While Sunlight is mostly focused on Congressional transparency we can't help but notice that there is a presidential campaign going on. Sen. Barack Obama announced his positions last week for ethics and transparency reform.
Obama's reform agenda uses the Web in a significant fashion. There are lots of things I like in his proposal including the core concept of "Google for Government (information)," which in my mind means creating searchable, online databases as a requirement for government agencies' work. (Let's hope that as president Obama would also champion legislative changes that will allow for citizens to learn more about Congress' activities — expanding what is currently reported and making it all available online in searchable databases.) Given the fact that Obama is a leader on government transparency issues in the Senate now, his willingness to talk about these issues demonstrates his commitment to them and his understanding that the public strongly favors more transparency by the government.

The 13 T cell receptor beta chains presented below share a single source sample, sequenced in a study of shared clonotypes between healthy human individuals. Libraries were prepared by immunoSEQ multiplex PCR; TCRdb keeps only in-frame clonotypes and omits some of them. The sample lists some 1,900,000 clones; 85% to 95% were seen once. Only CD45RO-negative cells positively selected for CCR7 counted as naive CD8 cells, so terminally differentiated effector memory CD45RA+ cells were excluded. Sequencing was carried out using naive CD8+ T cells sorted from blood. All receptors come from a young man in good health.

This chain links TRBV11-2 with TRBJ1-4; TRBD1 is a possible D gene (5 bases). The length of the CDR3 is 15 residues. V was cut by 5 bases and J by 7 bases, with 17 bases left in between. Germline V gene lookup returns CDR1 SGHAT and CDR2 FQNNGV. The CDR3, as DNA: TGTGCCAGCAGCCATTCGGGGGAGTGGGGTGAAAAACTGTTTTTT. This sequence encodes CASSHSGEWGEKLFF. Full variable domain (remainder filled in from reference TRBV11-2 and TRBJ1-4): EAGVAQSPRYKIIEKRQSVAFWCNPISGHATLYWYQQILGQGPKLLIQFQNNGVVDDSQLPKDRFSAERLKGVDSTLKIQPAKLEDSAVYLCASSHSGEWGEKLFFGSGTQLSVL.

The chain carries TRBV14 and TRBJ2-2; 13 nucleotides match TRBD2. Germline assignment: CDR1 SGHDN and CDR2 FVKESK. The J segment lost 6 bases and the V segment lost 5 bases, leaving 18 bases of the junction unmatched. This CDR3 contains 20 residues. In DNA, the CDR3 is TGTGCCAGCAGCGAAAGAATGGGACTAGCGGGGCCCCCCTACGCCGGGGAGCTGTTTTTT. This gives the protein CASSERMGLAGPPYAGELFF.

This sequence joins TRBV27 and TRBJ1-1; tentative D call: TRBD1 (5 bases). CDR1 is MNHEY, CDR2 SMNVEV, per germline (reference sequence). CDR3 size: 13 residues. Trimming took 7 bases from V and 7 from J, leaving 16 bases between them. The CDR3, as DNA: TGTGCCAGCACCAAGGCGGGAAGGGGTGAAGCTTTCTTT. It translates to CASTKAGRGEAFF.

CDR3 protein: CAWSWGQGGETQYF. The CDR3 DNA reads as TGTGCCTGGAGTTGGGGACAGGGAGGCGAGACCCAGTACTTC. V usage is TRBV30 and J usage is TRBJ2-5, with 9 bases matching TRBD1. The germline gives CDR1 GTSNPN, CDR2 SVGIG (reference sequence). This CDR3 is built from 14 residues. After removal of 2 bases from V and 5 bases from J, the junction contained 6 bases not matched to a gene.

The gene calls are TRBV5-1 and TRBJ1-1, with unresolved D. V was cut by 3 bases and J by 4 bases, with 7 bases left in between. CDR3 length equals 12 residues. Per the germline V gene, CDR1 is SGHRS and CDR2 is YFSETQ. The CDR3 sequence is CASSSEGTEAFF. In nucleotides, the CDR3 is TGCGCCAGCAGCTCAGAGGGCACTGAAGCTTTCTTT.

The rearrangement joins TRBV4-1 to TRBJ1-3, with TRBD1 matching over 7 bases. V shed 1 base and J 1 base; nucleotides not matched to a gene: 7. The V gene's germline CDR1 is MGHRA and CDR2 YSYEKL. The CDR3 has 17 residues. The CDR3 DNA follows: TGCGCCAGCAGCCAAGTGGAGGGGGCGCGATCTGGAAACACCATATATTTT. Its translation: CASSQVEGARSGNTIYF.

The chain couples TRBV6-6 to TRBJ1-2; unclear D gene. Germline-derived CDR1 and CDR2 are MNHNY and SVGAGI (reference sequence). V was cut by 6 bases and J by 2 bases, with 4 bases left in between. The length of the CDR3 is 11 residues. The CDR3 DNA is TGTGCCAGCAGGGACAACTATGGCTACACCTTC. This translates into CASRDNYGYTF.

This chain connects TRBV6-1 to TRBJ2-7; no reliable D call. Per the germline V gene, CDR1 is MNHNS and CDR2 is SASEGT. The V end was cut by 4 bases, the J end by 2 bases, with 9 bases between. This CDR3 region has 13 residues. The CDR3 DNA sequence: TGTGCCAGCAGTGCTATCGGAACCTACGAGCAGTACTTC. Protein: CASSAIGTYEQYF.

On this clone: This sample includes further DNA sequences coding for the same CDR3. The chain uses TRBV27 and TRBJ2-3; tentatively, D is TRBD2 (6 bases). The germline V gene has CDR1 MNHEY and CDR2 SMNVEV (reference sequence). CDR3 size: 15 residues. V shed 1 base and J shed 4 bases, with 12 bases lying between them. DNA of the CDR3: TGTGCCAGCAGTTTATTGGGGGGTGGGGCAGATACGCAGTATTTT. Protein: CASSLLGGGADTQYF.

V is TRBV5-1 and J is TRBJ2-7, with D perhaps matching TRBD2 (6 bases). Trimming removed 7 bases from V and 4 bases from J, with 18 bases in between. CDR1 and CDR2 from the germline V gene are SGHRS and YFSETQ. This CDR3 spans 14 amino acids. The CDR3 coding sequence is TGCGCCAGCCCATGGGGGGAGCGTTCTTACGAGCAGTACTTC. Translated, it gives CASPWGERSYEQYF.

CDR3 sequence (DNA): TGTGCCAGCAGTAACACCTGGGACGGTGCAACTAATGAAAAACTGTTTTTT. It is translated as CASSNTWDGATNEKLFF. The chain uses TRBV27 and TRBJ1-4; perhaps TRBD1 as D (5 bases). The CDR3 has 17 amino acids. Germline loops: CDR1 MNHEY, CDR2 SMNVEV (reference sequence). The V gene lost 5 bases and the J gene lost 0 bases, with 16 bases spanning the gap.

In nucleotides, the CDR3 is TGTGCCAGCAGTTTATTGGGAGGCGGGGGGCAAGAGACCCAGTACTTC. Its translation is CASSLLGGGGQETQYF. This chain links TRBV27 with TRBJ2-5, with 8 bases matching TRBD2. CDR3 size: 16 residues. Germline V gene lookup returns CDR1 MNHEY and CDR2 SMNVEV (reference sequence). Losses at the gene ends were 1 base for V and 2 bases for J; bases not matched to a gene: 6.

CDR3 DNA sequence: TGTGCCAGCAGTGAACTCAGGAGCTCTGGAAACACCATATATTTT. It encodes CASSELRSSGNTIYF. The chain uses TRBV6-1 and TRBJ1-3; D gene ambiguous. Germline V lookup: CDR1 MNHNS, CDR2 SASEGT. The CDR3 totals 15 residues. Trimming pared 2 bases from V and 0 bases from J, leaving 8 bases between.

I can't help but be a little disappointed in Obama's proposals, however. Some of the ideas could be a little more robust. What's the point of putting bills online on the White House website after they've gone through Congress? It's great for a president to want input from citizens before he signs them but why not get that at a time when it really makes a difference, say, like before bills are voted on? (For this he would need to urge the Senate and the House to enact legislation that would require posting legislation for 72 hours in advance of voting, something he could do right now. (Rep. Brian Baird just introduced a House Resolution containing such a requirement.) And I think the same thing about exposing earmarks after they've been put into the bills. This should be done while it's possible to evaluate them and decide if a specific earmark is worth the money. Obama can fight to make this operational right now as Senator. His new proposal calls for "21st Century Fireside Chats" too. This should be more full-bodied, including blogging, wikis, and interactive communication with citizens. Let's bring those Cabinet secretaries — and the entire government into 21st century style communications with the public.